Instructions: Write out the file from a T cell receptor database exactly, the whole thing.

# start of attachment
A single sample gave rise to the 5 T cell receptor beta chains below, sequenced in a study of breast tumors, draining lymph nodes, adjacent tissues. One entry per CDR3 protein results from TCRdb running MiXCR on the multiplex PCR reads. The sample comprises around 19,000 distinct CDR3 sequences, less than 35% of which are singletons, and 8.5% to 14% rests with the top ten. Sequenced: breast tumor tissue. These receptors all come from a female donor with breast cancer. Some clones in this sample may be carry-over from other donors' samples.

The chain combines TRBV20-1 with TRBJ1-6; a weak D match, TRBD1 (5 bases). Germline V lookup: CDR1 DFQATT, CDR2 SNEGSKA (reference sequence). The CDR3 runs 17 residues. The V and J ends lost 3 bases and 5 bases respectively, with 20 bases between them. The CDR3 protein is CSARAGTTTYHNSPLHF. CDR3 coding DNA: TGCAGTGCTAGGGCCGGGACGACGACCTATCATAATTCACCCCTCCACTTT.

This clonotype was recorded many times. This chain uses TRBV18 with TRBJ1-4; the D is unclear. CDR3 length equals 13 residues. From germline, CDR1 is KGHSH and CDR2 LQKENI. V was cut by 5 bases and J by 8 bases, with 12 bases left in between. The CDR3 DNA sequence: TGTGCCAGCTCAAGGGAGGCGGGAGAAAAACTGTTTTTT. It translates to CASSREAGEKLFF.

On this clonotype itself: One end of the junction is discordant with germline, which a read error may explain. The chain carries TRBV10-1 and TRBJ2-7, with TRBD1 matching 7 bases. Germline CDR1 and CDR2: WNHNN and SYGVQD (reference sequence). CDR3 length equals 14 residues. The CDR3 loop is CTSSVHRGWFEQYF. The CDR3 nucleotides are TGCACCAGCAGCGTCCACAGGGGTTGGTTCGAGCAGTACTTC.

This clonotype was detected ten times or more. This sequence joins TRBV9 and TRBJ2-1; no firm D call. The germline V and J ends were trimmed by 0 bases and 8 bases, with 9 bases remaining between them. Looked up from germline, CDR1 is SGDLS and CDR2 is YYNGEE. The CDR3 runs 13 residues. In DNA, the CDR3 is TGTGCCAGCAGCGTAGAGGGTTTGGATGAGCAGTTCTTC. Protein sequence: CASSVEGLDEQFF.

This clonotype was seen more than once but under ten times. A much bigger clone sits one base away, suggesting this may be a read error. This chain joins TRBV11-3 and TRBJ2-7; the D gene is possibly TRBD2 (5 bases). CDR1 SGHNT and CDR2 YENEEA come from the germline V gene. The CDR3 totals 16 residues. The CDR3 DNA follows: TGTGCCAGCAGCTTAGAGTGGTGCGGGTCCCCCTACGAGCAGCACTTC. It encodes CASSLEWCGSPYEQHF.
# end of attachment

A single sample gave rise to the 5 T cell receptor beta chains below, sequenced in a study of breast tumors, draining lymph nodes, adjacent tissues. One entry per CDR3 protein results from TCRdb running MiXCR on the multiplex PCR reads. The sample comprises around 19,000 distinct CDR3 sequences, less than 35% of which are singletons, and 8.5% to 14% rests with the top ten. Sequenced: breast tumor tissue. These receptors all come from a female donor with breast cancer. Some clones in this sample may be carry-over from other donors' samples.

The chain combines TRBV20-1 with TRBJ1-6; a weak D match, TRBD1 (5 bases). Germline V lookup: CDR1 DFQATT, CDR2 SNEGSKA (reference sequence). The CDR3 runs 17 residues. The V and J ends lost 3 bases and 5 bases respectively, with 20 bases between them. The CDR3 protein is CSARAGTTTYHNSPLHF. CDR3 coding DNA: TGCAGTGCTAGGGCCGGGACGACGACCTATCATAATTCACCCCTCCACTTT.

This clonotype was recorded many times. This chain uses TRBV18 with TRBJ1-4; the D is unclear. CDR3 length equals 13 residues. From germline, CDR1 is KGHSH and CDR2 LQKENI. V was cut by 5 bases and J by 8 bases, with 12 bases left in between. The CDR3 DNA sequence: TGTGCCAGCTCAAGGGAGGCGGGAGAAAAACTGTTTTTT. It translates to CASSREAGEKLFF.

On this clonotype itself: One end of the junction is discordant with germline, which a read error may explain. The chain carries TRBV10-1 and TRBJ2-7, with TRBD1 matching 7 bases. Germline CDR1 and CDR2: WNHNN and SYGVQD (reference sequence). CDR3 length equals 14 residues. The CDR3 loop is CTSSVHRGWFEQYF. The CDR3 nucleotides are TGCACCAGCAGCGTCCACAGGGGTTGGTTCGAGCAGTACTTC.

This clonotype was detected ten times or more. This sequence joins TRBV9 and TRBJ2-1; no firm D call. The germline V and J ends were trimmed by 0 bases and 8 bases, with 9 bases remaining between them. Looked up from germline, CDR1 is SGDLS and CDR2 is YYNGEE. The CDR3 runs 13 residues. In DNA, the CDR3 is TGTGCCAGCAGCGTAGAGGGTTTGGATGAGCAGTTCTTC. Protein sequence: CASSVEGLDEQFF.

This clonotype was seen more than once but under ten times. A much bigger clone sits one base away, suggesting this may be a read error. This chain joins TRBV11-3 and TRBJ2-7; the D gene is possibly TRBD2 (5 bases). CDR1 SGHNT and CDR2 YENEEA come from the germline V gene. The CDR3 totals 16 residues. The CDR3 DNA follows: TGTGCCAGCAGCTTAGAGTGGTGCGGGTCCCCCTACGAGCAGCACTTC. It encodes CASSLEWCGSPYEQHF.